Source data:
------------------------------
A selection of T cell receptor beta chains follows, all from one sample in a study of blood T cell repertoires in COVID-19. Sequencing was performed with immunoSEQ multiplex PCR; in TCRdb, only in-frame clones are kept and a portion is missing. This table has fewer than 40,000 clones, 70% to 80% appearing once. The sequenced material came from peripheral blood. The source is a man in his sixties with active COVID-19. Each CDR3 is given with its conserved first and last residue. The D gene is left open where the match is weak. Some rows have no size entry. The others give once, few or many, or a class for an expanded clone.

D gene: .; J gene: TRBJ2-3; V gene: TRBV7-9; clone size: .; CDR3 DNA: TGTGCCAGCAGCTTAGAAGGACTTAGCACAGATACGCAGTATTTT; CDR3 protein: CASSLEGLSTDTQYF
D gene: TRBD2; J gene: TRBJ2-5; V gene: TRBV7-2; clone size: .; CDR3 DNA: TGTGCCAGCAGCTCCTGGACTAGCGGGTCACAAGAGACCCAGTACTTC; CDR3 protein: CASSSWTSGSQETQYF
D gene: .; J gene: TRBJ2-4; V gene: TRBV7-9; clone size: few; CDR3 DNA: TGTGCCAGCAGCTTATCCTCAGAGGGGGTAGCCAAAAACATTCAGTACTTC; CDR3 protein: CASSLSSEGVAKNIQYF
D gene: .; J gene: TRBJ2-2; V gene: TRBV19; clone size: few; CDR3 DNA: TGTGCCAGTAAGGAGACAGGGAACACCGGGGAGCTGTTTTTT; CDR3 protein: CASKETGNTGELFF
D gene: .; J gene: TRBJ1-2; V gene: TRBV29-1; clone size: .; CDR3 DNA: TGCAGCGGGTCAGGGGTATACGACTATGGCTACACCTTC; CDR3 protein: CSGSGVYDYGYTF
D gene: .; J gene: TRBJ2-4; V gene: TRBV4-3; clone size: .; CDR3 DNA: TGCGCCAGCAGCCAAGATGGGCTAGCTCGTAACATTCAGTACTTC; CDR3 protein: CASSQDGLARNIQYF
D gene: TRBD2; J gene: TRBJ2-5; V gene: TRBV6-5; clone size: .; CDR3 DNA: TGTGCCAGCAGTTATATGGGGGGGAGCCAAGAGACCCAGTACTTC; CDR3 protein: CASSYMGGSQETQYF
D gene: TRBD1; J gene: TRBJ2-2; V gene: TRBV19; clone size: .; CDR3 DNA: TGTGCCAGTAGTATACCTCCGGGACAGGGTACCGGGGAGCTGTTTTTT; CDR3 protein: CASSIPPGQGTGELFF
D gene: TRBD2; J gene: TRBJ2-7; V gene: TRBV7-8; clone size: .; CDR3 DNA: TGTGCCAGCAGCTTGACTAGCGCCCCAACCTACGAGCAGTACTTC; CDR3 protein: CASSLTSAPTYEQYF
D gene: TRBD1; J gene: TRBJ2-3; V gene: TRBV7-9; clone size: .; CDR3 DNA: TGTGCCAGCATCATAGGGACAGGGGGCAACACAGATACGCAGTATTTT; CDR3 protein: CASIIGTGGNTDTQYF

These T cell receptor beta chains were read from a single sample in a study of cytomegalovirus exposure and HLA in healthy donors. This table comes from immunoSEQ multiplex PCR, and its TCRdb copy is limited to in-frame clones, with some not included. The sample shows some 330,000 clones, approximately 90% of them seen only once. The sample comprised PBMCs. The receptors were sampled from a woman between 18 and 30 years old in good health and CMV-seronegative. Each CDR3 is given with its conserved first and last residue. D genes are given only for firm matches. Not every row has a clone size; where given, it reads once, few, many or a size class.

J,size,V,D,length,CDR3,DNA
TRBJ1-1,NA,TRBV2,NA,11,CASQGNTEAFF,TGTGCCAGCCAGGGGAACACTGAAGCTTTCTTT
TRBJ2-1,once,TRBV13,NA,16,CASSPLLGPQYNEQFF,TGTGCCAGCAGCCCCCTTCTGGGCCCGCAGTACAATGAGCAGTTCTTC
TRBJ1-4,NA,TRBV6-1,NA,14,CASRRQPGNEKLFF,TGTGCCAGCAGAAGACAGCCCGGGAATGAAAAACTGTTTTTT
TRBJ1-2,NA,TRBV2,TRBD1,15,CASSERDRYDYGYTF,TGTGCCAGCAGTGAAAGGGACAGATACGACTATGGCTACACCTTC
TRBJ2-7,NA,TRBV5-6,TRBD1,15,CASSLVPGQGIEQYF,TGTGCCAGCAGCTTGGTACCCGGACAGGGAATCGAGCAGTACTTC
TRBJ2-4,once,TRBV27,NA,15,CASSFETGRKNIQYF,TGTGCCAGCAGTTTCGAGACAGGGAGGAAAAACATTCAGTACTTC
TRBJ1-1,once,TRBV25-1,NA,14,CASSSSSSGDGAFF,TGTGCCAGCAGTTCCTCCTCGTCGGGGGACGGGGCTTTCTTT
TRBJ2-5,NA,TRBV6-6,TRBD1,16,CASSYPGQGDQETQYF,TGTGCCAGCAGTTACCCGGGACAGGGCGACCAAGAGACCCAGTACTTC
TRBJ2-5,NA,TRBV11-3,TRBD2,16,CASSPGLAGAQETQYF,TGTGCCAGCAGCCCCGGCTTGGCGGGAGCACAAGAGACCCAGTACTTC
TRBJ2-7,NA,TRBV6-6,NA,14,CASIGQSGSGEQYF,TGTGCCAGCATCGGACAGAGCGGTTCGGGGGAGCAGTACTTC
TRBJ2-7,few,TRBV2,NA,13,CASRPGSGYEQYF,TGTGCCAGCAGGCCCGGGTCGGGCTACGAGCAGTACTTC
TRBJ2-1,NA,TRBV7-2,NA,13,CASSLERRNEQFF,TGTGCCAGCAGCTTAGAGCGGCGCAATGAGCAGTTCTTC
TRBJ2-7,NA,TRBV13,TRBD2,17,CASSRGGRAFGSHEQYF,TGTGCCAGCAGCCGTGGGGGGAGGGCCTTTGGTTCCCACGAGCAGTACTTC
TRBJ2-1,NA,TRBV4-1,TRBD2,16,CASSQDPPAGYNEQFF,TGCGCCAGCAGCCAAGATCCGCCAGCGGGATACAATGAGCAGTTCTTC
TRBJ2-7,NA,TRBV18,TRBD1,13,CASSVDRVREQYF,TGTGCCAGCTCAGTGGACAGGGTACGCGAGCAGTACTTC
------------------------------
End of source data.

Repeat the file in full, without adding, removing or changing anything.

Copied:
A selection of T cell receptor beta chains follows, all from one sample in a study of blood T cell repertoires in COVID-19. Sequencing was performed with immunoSEQ multiplex PCR; in TCRdb, only in-frame clones are kept and a portion is missing. This table has fewer than 40,000 clones, 70% to 80% appearing once. The sequenced material came from peripheral blood. The source is a man in his sixties with active COVID-19. Each CDR3 is given with its conserved first and last residue. The D gene is left open where the match is weak. Some rows have no size entry. The others give once, few or many, or a class for an expanded clone.

D gene: .; J gene: TRBJ2-3; V gene: TRBV7-9; clone size: .; CDR3 DNA: TGTGCCAGCAGCTTAGAAGGACTTAGCACAGATACGCAGTATTTT; CDR3 protein: CASSLEGLSTDTQYF
D gene: TRBD2; J gene: TRBJ2-5; V gene: TRBV7-2; clone size: .; CDR3 DNA: TGTGCCAGCAGCTCCTGGACTAGCGGGTCACAAGAGACCCAGTACTTC; CDR3 protein: CASSSWTSGSQETQYF
D gene: .; J gene: TRBJ2-4; V gene: TRBV7-9; clone size: few; CDR3 DNA: TGTGCCAGCAGCTTATCCTCAGAGGGGGTAGCCAAAAACATTCAGTACTTC; CDR3 protein: CASSLSSEGVAKNIQYF
D gene: .; J gene: TRBJ2-2; V gene: TRBV19; clone size: few; CDR3 DNA: TGTGCCAGTAAGGAGACAGGGAACACCGGGGAGCTGTTTTTT; CDR3 protein: CASKETGNTGELFF
D gene: .; J gene: TRBJ1-2; V gene: TRBV29-1; clone size: .; CDR3 DNA: TGCAGCGGGTCAGGGGTATACGACTATGGCTACACCTTC; CDR3 protein: CSGSGVYDYGYTF
D gene: .; J gene: TRBJ2-4; V gene: TRBV4-3; clone size: .; CDR3 DNA: TGCGCCAGCAGCCAAGATGGGCTAGCTCGTAACATTCAGTACTTC; CDR3 protein: CASSQDGLARNIQYF
D gene: TRBD2; J gene: TRBJ2-5; V gene: TRBV6-5; clone size: .; CDR3 DNA: TGTGCCAGCAGTTATATGGGGGGGAGCCAAGAGACCCAGTACTTC; CDR3 protein: CASSYMGGSQETQYF
D gene: TRBD1; J gene: TRBJ2-2; V gene: TRBV19; clone size: .; CDR3 DNA: TGTGCCAGTAGTATACCTCCGGGACAGGGTACCGGGGAGCTGTTTTTT; CDR3 protein: CASSIPPGQGTGELFF
D gene: TRBD2; J gene: TRBJ2-7; V gene: TRBV7-8; clone size: .; CDR3 DNA: TGTGCCAGCAGCTTGACTAGCGCCCCAACCTACGAGCAGTACTTC; CDR3 protein: CASSLTSAPTYEQYF
D gene: TRBD1; J gene: TRBJ2-3; V gene: TRBV7-9; clone size: .; CDR3 DNA: TGTGCCAGCATCATAGGGACAGGGGGCAACACAGATACGCAGTATTTT; CDR3 protein: CASIIGTGGNTDTQYF

These T cell receptor beta chains were read from a single sample in a study of cytomegalovirus exposure and HLA in healthy donors. This table comes from immunoSEQ multiplex PCR, and its TCRdb copy is limited to in-frame clones, with some not included. The sample shows some 330,000 clones, approximately 90% of them seen only once. The sample comprised PBMCs. The receptors were sampled from a woman between 18 and 30 years old in good health and CMV-seronegative. Each CDR3 is given with its conserved first and last residue. D genes are given only for firm matches. Not every row has a clone size; where given, it reads once, few, many or a size class.

J,size,V,D,length,CDR3,DNA
TRBJ1-1,NA,TRBV2,NA,11,CASQGNTEAFF,TGTGCCAGCCAGGGGAACACTGAAGCTTTCTTT
TRBJ2-1,once,TRBV13,NA,16,CASSPLLGPQYNEQFF,TGTGCCAGCAGCCCCCTTCTGGGCCCGCAGTACAATGAGCAGTTCTTC
TRBJ1-4,NA,TRBV6-1,NA,14,CASRRQPGNEKLFF,TGTGCCAGCAGAAGACAGCCCGGGAATGAAAAACTGTTTTTT
TRBJ1-2,NA,TRBV2,TRBD1,15,CASSERDRYDYGYTF,TGTGCCAGCAGTGAAAGGGACAGATACGACTATGGCTACACCTTC
TRBJ2-7,NA,TRBV5-6,TRBD1,15,CASSLVPGQGIEQYF,TGTGCCAGCAGCTTGGTACCCGGACAGGGAATCGAGCAGTACTTC
TRBJ2-4,once,TRBV27,NA,15,CASSFETGRKNIQYF,TGTGCCAGCAGTTTCGAGACAGGGAGGAAAAACATTCAGTACTTC
TRBJ1-1,once,TRBV25-1,NA,14,CASSSSSSGDGAFF,TGTGCCAGCAGTTCCTCCTCGTCGGGGGACGGGGCTTTCTTT
TRBJ2-5,NA,TRBV6-6,TRBD1,16,CASSYPGQGDQETQYF,TGTGCCAGCAGTTACCCGGGACAGGGCGACCAAGAGACCCAGTACTTC
TRBJ2-5,NA,TRBV11-3,TRBD2,16,CASSPGLAGAQETQYF,TGTGCCAGCAGCCCCGGCTTGGCGGGAGCACAAGAGACCCAGTACTTC
TRBJ2-7,NA,TRBV6-6,NA,14,CASIGQSGSGEQYF,TGTGCCAGCATCGGACAGAGCGGTTCGGGGGAGCAGTACTTC
TRBJ2-7,few,TRBV2,NA,13,CASRPGSGYEQYF,TGTGCCAGCAGGCCCGGGTCGGGCTACGAGCAGTACTTC
TRBJ2-1,NA,TRBV7-2,NA,13,CASSLERRNEQFF,TGTGCCAGCAGCTTAGAGCGGCGCAATGAGCAGTTCTTC
TRBJ2-7,NA,TRBV13,TRBD2,17,CASSRGGRAFGSHEQYF,TGTGCCAGCAGCCGTGGGGGGAGGGCCTTTGGTTCCCACGAGCAGTACTTC
TRBJ2-1,NA,TRBV4-1,TRBD2,16,CASSQDPPAGYNEQFF,TGCGCCAGCAGCCAAGATCCGCCAGCGGGATACAATGAGCAGTTCTTC
TRBJ2-7,NA,TRBV18,TRBD1,13,CASSVDRVREQYF,TGTGCCAGCTCAGTGGACAGGGTACGCGAGCAGTACTTC